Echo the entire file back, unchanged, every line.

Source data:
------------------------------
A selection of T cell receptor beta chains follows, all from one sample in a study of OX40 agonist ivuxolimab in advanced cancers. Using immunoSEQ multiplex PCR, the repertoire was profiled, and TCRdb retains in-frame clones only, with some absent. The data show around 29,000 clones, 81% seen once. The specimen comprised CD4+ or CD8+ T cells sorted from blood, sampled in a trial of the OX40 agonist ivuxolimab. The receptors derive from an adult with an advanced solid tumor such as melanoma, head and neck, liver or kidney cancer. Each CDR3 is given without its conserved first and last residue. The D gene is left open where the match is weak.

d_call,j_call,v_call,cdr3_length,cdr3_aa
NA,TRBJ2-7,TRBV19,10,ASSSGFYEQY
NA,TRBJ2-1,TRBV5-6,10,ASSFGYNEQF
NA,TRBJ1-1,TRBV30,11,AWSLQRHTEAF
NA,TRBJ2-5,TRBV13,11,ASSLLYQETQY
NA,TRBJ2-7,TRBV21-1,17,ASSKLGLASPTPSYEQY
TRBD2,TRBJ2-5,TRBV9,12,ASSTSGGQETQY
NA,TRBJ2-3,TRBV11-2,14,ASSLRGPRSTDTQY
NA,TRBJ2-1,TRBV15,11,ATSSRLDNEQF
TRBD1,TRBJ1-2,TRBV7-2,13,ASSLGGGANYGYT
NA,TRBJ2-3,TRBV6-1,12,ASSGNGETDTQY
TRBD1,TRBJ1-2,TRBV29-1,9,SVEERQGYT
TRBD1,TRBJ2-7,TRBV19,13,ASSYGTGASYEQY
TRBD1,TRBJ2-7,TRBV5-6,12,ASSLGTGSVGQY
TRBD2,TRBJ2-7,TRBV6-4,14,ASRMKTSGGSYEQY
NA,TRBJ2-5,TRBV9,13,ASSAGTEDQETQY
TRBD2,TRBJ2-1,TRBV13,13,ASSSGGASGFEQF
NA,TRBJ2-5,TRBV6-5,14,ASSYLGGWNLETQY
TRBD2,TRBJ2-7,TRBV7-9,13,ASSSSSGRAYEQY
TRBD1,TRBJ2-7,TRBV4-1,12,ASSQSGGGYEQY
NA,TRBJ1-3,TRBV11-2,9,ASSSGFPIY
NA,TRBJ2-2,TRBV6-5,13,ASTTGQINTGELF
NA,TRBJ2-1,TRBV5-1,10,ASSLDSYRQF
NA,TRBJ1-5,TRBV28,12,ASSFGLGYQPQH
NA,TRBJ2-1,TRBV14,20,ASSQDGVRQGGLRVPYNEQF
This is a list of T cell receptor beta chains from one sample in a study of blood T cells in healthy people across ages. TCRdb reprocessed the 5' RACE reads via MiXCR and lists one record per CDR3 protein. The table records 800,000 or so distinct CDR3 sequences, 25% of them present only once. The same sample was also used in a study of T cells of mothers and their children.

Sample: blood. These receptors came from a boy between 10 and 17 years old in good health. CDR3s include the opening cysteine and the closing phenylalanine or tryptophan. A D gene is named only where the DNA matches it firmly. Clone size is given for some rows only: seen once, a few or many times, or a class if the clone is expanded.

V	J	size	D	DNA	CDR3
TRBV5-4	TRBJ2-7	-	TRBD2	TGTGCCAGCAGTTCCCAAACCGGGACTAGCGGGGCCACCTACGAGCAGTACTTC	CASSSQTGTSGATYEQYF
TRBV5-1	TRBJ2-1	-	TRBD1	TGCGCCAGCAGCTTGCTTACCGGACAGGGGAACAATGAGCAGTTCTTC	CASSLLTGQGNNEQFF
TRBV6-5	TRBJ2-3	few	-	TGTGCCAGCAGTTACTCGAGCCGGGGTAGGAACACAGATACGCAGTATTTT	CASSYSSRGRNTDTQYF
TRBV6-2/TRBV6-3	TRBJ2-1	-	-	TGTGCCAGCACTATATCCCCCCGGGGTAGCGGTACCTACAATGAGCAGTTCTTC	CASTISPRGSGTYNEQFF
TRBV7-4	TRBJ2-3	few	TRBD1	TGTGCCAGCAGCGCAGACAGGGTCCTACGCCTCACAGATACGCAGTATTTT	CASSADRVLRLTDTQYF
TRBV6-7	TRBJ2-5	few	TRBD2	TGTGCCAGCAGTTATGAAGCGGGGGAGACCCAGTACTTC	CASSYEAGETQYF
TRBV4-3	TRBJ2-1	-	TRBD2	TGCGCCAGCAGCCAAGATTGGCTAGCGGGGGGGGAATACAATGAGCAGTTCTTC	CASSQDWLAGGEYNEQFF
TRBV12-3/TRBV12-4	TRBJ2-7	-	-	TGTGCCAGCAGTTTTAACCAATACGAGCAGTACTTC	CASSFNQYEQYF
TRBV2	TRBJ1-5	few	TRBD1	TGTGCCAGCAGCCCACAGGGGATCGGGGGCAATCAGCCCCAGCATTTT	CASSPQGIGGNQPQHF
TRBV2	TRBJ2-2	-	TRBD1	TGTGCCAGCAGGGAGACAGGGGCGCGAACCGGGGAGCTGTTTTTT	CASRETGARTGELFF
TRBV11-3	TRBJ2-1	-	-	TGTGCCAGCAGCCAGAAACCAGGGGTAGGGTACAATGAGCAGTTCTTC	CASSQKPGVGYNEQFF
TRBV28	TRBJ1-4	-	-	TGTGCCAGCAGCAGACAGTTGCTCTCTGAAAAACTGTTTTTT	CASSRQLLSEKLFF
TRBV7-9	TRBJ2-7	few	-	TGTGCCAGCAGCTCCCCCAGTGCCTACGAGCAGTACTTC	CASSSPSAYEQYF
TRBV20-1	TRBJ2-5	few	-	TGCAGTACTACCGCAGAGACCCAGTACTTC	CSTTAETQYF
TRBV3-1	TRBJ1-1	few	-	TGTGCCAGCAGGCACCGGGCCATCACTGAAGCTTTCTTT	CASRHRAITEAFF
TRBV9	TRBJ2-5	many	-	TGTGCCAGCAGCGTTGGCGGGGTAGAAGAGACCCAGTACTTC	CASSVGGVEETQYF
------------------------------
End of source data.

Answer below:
A selection of T cell receptor beta chains follows, all from one sample in a study of OX40 agonist ivuxolimab in advanced cancers. Using immunoSEQ multiplex PCR, the repertoire was profiled, and TCRdb retains in-frame clones only, with some absent. The data show around 29,000 clones, 81% seen once. The specimen comprised CD4+ or CD8+ T cells sorted from blood, sampled in a trial of the OX40 agonist ivuxolimab. The receptors derive from an adult with an advanced solid tumor such as melanoma, head and neck, liver or kidney cancer. Each CDR3 is given without its conserved first and last residue. The D gene is left open where the match is weak.

d_call,j_call,v_call,cdr3_length,cdr3_aa
NA,TRBJ2-7,TRBV19,10,ASSSGFYEQY
NA,TRBJ2-1,TRBV5-6,10,ASSFGYNEQF
NA,TRBJ1-1,TRBV30,11,AWSLQRHTEAF
NA,TRBJ2-5,TRBV13,11,ASSLLYQETQY
NA,TRBJ2-7,TRBV21-1,17,ASSKLGLASPTPSYEQY
TRBD2,TRBJ2-5,TRBV9,12,ASSTSGGQETQY
NA,TRBJ2-3,TRBV11-2,14,ASSLRGPRSTDTQY
NA,TRBJ2-1,TRBV15,11,ATSSRLDNEQF
TRBD1,TRBJ1-2,TRBV7-2,13,ASSLGGGANYGYT
NA,TRBJ2-3,TRBV6-1,12,ASSGNGETDTQY
TRBD1,TRBJ1-2,TRBV29-1,9,SVEERQGYT
TRBD1,TRBJ2-7,TRBV19,13,ASSYGTGASYEQY
TRBD1,TRBJ2-7,TRBV5-6,12,ASSLGTGSVGQY
TRBD2,TRBJ2-7,TRBV6-4,14,ASRMKTSGGSYEQY
NA,TRBJ2-5,TRBV9,13,ASSAGTEDQETQY
TRBD2,TRBJ2-1,TRBV13,13,ASSSGGASGFEQF
NA,TRBJ2-5,TRBV6-5,14,ASSYLGGWNLETQY
TRBD2,TRBJ2-7,TRBV7-9,13,ASSSSSGRAYEQY
TRBD1,TRBJ2-7,TRBV4-1,12,ASSQSGGGYEQY
NA,TRBJ1-3,TRBV11-2,9,ASSSGFPIY
NA,TRBJ2-2,TRBV6-5,13,ASTTGQINTGELF
NA,TRBJ2-1,TRBV5-1,10,ASSLDSYRQF
NA,TRBJ1-5,TRBV28,12,ASSFGLGYQPQH
NA,TRBJ2-1,TRBV14,20,ASSQDGVRQGGLRVPYNEQF
This is a list of T cell receptor beta chains from one sample in a study of blood T cells in healthy people across ages. TCRdb reprocessed the 5' RACE reads via MiXCR and lists one record per CDR3 protein. The table records 800,000 or so distinct CDR3 sequences, 25% of them present only once. The same sample was also used in a study of T cells of mothers and their children.

Sample: blood. These receptors came from a boy between 10 and 17 years old in good health. CDR3s include the opening cysteine and the closing phenylalanine or tryptophan. A D gene is named only where the DNA matches it firmly. Clone size is given for some rows only: seen once, a few or many times, or a class if the clone is expanded.

V	J	size	D	DNA	CDR3
TRBV5-4	TRBJ2-7	-	TRBD2	TGTGCCAGCAGTTCCCAAACCGGGACTAGCGGGGCCACCTACGAGCAGTACTTC	CASSSQTGTSGATYEQYF
TRBV5-1	TRBJ2-1	-	TRBD1	TGCGCCAGCAGCTTGCTTACCGGACAGGGGAACAATGAGCAGTTCTTC	CASSLLTGQGNNEQFF
TRBV6-5	TRBJ2-3	few	-	TGTGCCAGCAGTTACTCGAGCCGGGGTAGGAACACAGATACGCAGTATTTT	CASSYSSRGRNTDTQYF
TRBV6-2/TRBV6-3	TRBJ2-1	-	-	TGTGCCAGCACTATATCCCCCCGGGGTAGCGGTACCTACAATGAGCAGTTCTTC	CASTISPRGSGTYNEQFF
TRBV7-4	TRBJ2-3	few	TRBD1	TGTGCCAGCAGCGCAGACAGGGTCCTACGCCTCACAGATACGCAGTATTTT	CASSADRVLRLTDTQYF
TRBV6-7	TRBJ2-5	few	TRBD2	TGTGCCAGCAGTTATGAAGCGGGGGAGACCCAGTACTTC	CASSYEAGETQYF
TRBV4-3	TRBJ2-1	-	TRBD2	TGCGCCAGCAGCCAAGATTGGCTAGCGGGGGGGGAATACAATGAGCAGTTCTTC	CASSQDWLAGGEYNEQFF
TRBV12-3/TRBV12-4	TRBJ2-7	-	-	TGTGCCAGCAGTTTTAACCAATACGAGCAGTACTTC	CASSFNQYEQYF
TRBV2	TRBJ1-5	few	TRBD1	TGTGCCAGCAGCCCACAGGGGATCGGGGGCAATCAGCCCCAGCATTTT	CASSPQGIGGNQPQHF
TRBV2	TRBJ2-2	-	TRBD1	TGTGCCAGCAGGGAGACAGGGGCGCGAACCGGGGAGCTGTTTTTT	CASRETGARTGELFF
TRBV11-3	TRBJ2-1	-	-	TGTGCCAGCAGCCAGAAACCAGGGGTAGGGTACAATGAGCAGTTCTTC	CASSQKPGVGYNEQFF
TRBV28	TRBJ1-4	-	-	TGTGCCAGCAGCAGACAGTTGCTCTCTGAAAAACTGTTTTTT	CASSRQLLSEKLFF
TRBV7-9	TRBJ2-7	few	-	TGTGCCAGCAGCTCCCCCAGTGCCTACGAGCAGTACTTC	CASSSPSAYEQYF
TRBV20-1	TRBJ2-5	few	-	TGCAGTACTACCGCAGAGACCCAGTACTTC	CSTTAETQYF
TRBV3-1	TRBJ1-1	few	-	TGTGCCAGCAGGCACCGGGCCATCACTGAAGCTTTCTTT	CASRHRAITEAFF
TRBV9	TRBJ2-5	many	-	TGTGCCAGCAGCGTTGGCGGGGTAGAAGAGACCCAGTACTTC	CASSVGGVEETQYF